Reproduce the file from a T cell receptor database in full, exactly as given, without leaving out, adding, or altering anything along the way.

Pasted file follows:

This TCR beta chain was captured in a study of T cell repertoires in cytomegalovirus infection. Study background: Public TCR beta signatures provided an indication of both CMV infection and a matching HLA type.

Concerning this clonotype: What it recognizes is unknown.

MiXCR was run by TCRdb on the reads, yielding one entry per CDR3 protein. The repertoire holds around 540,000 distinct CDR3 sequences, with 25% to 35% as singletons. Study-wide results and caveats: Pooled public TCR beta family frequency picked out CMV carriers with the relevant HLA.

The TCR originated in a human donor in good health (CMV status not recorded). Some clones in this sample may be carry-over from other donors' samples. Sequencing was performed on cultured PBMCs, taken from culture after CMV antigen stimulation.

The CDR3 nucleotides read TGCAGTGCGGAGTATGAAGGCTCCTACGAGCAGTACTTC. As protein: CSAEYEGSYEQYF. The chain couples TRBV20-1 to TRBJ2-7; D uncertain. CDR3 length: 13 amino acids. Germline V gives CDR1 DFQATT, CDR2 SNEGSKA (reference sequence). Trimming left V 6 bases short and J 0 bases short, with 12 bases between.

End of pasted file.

This TCR beta chain was captured in a study of T cell repertoires in cytomegalovirus infection. Study background: Public TCR beta signatures provided an indication of both CMV infection and a matching HLA type.

Concerning this clonotype: What it recognizes is unknown.

MiXCR was run by TCRdb on the reads, yielding one entry per CDR3 protein. The repertoire holds around 540,000 distinct CDR3 sequences, with 25% to 35% as singletons. Study-wide results and caveats: Pooled public TCR beta family frequency picked out CMV carriers with the relevant HLA.

The TCR originated in a human donor in good health (CMV status not recorded). Some clones in this sample may be carry-over from other donors' samples. Sequencing was performed on cultured PBMCs, taken from culture after CMV antigen stimulation.

The CDR3 nucleotides read TGCAGTGCGGAGTATGAAGGCTCCTACGAGCAGTACTTC. As protein: CSAEYEGSYEQYF. The chain couples TRBV20-1 to TRBJ2-7; D uncertain. CDR3 length: 13 amino acids. Germline V gives CDR1 DFQATT, CDR2 SNEGSKA (reference sequence). Trimming left V 6 bases short and J 0 bases short, with 12 bases between.